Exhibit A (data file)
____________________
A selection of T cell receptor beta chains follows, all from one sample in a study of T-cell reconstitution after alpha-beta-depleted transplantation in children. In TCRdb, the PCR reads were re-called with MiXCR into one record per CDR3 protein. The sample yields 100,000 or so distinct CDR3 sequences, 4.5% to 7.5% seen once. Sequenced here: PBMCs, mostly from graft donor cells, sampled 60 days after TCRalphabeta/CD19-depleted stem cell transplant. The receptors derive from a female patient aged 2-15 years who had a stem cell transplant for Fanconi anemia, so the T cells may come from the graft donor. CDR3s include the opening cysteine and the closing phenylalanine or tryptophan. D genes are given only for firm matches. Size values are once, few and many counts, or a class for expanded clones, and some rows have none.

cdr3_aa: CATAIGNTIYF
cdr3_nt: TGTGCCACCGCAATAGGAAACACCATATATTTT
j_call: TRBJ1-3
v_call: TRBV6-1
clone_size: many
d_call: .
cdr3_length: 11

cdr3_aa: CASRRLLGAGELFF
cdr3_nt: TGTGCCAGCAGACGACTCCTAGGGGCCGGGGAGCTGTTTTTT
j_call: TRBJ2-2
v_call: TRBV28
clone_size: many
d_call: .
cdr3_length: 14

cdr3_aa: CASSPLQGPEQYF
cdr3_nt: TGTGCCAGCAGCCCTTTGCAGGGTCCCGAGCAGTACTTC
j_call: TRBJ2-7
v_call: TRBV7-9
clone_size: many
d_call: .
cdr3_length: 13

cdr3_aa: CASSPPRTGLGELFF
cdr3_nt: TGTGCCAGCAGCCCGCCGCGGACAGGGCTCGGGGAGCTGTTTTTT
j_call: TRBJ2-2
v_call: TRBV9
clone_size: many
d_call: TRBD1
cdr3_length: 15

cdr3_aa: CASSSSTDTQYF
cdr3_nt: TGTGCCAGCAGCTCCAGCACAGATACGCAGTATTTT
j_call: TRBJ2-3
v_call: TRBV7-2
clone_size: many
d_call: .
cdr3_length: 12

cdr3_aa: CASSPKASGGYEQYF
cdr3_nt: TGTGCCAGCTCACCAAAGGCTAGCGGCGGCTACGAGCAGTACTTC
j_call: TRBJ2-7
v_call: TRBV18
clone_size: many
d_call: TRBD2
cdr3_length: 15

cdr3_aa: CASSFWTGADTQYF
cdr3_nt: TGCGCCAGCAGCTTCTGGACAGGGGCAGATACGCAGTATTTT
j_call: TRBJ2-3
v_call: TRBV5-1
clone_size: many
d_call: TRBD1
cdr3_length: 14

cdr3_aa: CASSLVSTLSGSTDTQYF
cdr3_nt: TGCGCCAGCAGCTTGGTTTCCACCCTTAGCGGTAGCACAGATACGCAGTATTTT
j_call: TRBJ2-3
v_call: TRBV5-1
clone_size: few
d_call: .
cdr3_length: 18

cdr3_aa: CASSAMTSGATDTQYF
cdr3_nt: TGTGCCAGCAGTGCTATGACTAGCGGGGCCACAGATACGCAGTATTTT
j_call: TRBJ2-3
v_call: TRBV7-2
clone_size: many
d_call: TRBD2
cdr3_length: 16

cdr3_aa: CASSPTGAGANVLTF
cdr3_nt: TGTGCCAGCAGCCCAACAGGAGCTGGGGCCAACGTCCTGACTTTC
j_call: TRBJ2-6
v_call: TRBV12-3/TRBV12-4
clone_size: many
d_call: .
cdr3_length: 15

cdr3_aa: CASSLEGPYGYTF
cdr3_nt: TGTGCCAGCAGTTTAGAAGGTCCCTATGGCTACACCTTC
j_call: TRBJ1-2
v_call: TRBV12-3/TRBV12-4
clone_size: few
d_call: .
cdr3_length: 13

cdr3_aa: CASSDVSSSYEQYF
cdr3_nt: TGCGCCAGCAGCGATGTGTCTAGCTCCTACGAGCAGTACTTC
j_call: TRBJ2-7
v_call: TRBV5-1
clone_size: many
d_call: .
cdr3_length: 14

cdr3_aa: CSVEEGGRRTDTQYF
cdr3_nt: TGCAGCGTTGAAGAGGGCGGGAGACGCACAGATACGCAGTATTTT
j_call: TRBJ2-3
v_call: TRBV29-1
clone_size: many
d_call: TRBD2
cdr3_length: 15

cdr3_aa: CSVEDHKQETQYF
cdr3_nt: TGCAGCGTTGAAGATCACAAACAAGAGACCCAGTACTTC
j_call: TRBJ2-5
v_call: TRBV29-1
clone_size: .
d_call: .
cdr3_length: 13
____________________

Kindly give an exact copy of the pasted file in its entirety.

A selection of T cell receptor beta chains follows, all from one sample in a study of T-cell reconstitution after alpha-beta-depleted transplantation in children. In TCRdb, the PCR reads were re-called with MiXCR into one record per CDR3 protein. The sample yields 100,000 or so distinct CDR3 sequences, 4.5% to 7.5% seen once. Sequenced here: PBMCs, mostly from graft donor cells, sampled 60 days after TCRalphabeta/CD19-depleted stem cell transplant. The receptors derive from a female patient aged 2-15 years who had a stem cell transplant for Fanconi anemia, so the T cells may come from the graft donor. CDR3s include the opening cysteine and the closing phenylalanine or tryptophan. D genes are given only for firm matches. Size values are once, few and many counts, or a class for expanded clones, and some rows have none.

cdr3_aa: CATAIGNTIYF
cdr3_nt: TGTGCCACCGCAATAGGAAACACCATATATTTT
j_call: TRBJ1-3
v_call: TRBV6-1
clone_size: many
d_call: .
cdr3_length: 11

cdr3_aa: CASRRLLGAGELFF
cdr3_nt: TGTGCCAGCAGACGACTCCTAGGGGCCGGGGAGCTGTTTTTT
j_call: TRBJ2-2
v_call: TRBV28
clone_size: many
d_call: .
cdr3_length: 14

cdr3_aa: CASSPLQGPEQYF
cdr3_nt: TGTGCCAGCAGCCCTTTGCAGGGTCCCGAGCAGTACTTC
j_call: TRBJ2-7
v_call: TRBV7-9
clone_size: many
d_call: .
cdr3_length: 13

cdr3_aa: CASSPPRTGLGELFF
cdr3_nt: TGTGCCAGCAGCCCGCCGCGGACAGGGCTCGGGGAGCTGTTTTTT
j_call: TRBJ2-2
v_call: TRBV9
clone_size: many
d_call: TRBD1
cdr3_length: 15

cdr3_aa: CASSSSTDTQYF
cdr3_nt: TGTGCCAGCAGCTCCAGCACAGATACGCAGTATTTT
j_call: TRBJ2-3
v_call: TRBV7-2
clone_size: many
d_call: .
cdr3_length: 12

cdr3_aa: CASSPKASGGYEQYF
cdr3_nt: TGTGCCAGCTCACCAAAGGCTAGCGGCGGCTACGAGCAGTACTTC
j_call: TRBJ2-7
v_call: TRBV18
clone_size: many
d_call: TRBD2
cdr3_length: 15

cdr3_aa: CASSFWTGADTQYF
cdr3_nt: TGCGCCAGCAGCTTCTGGACAGGGGCAGATACGCAGTATTTT
j_call: TRBJ2-3
v_call: TRBV5-1
clone_size: many
d_call: TRBD1
cdr3_length: 14

cdr3_aa: CASSLVSTLSGSTDTQYF
cdr3_nt: TGCGCCAGCAGCTTGGTTTCCACCCTTAGCGGTAGCACAGATACGCAGTATTTT
j_call: TRBJ2-3
v_call: TRBV5-1
clone_size: few
d_call: .
cdr3_length: 18

cdr3_aa: CASSAMTSGATDTQYF
cdr3_nt: TGTGCCAGCAGTGCTATGACTAGCGGGGCCACAGATACGCAGTATTTT
j_call: TRBJ2-3
v_call: TRBV7-2
clone_size: many
d_call: TRBD2
cdr3_length: 16

cdr3_aa: CASSPTGAGANVLTF
cdr3_nt: TGTGCCAGCAGCCCAACAGGAGCTGGGGCCAACGTCCTGACTTTC
j_call: TRBJ2-6
v_call: TRBV12-3/TRBV12-4
clone_size: many
d_call: .
cdr3_length: 15

cdr3_aa: CASSLEGPYGYTF
cdr3_nt: TGTGCCAGCAGTTTAGAAGGTCCCTATGGCTACACCTTC
j_call: TRBJ1-2
v_call: TRBV12-3/TRBV12-4
clone_size: few
d_call: .
cdr3_length: 13

cdr3_aa: CASSDVSSSYEQYF
cdr3_nt: TGCGCCAGCAGCGATGTGTCTAGCTCCTACGAGCAGTACTTC
j_call: TRBJ2-7
v_call: TRBV5-1
clone_size: many
d_call: .
cdr3_length: 14

cdr3_aa: CSVEEGGRRTDTQYF
cdr3_nt: TGCAGCGTTGAAGAGGGCGGGAGACGCACAGATACGCAGTATTTT
j_call: TRBJ2-3
v_call: TRBV29-1
clone_size: many
d_call: TRBD2
cdr3_length: 15

cdr3_aa: CSVEDHKQETQYF
cdr3_nt: TGCAGCGTTGAAGATCACAAACAAGAGACCCAGTACTTC
j_call: TRBJ2-5
v_call: TRBV29-1
clone_size: .
d_call: .
cdr3_length: 13